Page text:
Menopause. 2023 Feb 1;30(2):218-224. doi: 10.1097/GME.0000000000002107. Epub 2022 Nov 7.
IMPORTANCE AND OBJECTIVE: Hot flashes (HFs) are a prevalent feature of menopause. Hot flashes can be bothersome and affect quality of life. However, HFs have also been associated with the risk for cardiovascular disease. Therefore, providing current evidence on the effect of therapies to reduce HFs can help patients and providers with decision making. This review provides details on the scientific evidence to date related to the effect of physical activity (PA) and exercise to alter the HF experience in women.
METHODS: The PubMed database was searched between June 2020 and June 2022 for currently available evidence regarding the relation between PA and exercise and HFs. Our analysis included randomized control trials on exercise training, epidemiological studies, and studies evaluating acute exercise on the self-reported and objectively measured HF experience in addition to systematic reviews on the topic published as of June 2022.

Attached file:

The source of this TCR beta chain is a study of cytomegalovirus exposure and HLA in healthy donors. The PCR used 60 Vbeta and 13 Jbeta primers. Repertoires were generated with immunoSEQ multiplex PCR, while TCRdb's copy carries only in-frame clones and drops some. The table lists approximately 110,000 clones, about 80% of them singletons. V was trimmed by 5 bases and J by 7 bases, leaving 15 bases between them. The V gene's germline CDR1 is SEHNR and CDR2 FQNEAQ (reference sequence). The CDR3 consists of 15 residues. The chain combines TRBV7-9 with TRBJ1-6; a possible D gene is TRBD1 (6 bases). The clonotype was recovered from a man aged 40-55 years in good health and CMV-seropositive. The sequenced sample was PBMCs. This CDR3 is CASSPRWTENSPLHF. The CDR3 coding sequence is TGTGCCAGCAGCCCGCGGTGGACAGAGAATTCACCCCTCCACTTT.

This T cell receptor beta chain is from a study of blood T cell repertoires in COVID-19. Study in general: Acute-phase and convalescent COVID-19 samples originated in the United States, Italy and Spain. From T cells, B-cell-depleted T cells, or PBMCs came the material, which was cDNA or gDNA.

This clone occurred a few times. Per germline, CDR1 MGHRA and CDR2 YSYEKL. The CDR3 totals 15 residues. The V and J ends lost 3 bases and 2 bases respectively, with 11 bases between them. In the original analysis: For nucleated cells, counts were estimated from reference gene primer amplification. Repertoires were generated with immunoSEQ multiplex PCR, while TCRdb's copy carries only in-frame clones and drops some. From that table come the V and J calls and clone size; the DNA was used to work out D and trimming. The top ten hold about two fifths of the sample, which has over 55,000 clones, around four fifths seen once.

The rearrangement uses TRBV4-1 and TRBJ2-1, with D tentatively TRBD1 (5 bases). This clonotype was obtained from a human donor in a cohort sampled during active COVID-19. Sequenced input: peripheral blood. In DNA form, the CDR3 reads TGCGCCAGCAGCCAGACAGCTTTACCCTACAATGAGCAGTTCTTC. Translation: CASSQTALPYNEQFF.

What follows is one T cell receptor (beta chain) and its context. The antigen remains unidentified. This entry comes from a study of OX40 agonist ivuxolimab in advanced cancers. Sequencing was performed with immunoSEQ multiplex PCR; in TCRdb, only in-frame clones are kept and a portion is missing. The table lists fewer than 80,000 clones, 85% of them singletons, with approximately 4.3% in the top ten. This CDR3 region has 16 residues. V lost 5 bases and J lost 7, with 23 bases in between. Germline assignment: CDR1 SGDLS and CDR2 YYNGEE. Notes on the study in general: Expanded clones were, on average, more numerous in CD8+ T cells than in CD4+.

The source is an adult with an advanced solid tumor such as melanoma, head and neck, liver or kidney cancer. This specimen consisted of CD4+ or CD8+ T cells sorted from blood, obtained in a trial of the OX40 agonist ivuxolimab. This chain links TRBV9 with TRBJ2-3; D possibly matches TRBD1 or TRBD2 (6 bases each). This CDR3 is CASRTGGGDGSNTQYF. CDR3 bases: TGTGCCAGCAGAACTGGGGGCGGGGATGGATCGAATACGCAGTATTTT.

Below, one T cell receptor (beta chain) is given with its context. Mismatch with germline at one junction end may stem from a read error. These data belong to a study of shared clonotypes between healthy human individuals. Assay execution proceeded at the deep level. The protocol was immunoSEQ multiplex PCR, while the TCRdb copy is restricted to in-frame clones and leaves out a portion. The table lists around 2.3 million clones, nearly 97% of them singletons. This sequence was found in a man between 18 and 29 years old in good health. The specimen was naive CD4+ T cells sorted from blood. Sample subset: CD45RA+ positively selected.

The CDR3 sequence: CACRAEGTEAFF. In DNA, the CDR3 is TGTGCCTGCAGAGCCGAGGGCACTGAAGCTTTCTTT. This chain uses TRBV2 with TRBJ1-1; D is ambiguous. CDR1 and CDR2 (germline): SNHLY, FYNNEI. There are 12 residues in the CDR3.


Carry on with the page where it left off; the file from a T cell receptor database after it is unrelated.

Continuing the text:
DISCUSSION AND CONCLUSIONS: The majority of evidence from randomized control trials indicates that aerobic and resistance exercise training lead to a decrease in subjectively experienced HFs. The limited available studies on acute exercise indicate that a bout of moderate-intensity exercise may decrease objectively measured and self-reported HFs but acute increases in PA intensity above accustomed levels may influence subjective HF experience. Some evidence suggests that for those with depression, habitual PA may be an effective way to reduce HF symptoms. Weighing the available evidence, for people who experience HFs, engaging in regular moderate-intensity PA, including aerobic and resistance exercise, may be an effective therapy to reduce HFs and women should be counseled on the benefits of regular, moderate exercise. However, significant gaps in knowledge remain about the optimal exercise prescription, effectiveness for a diverse population, meaning of differences between objective and subjective experience, and mechanisms that lead to changes in HFs.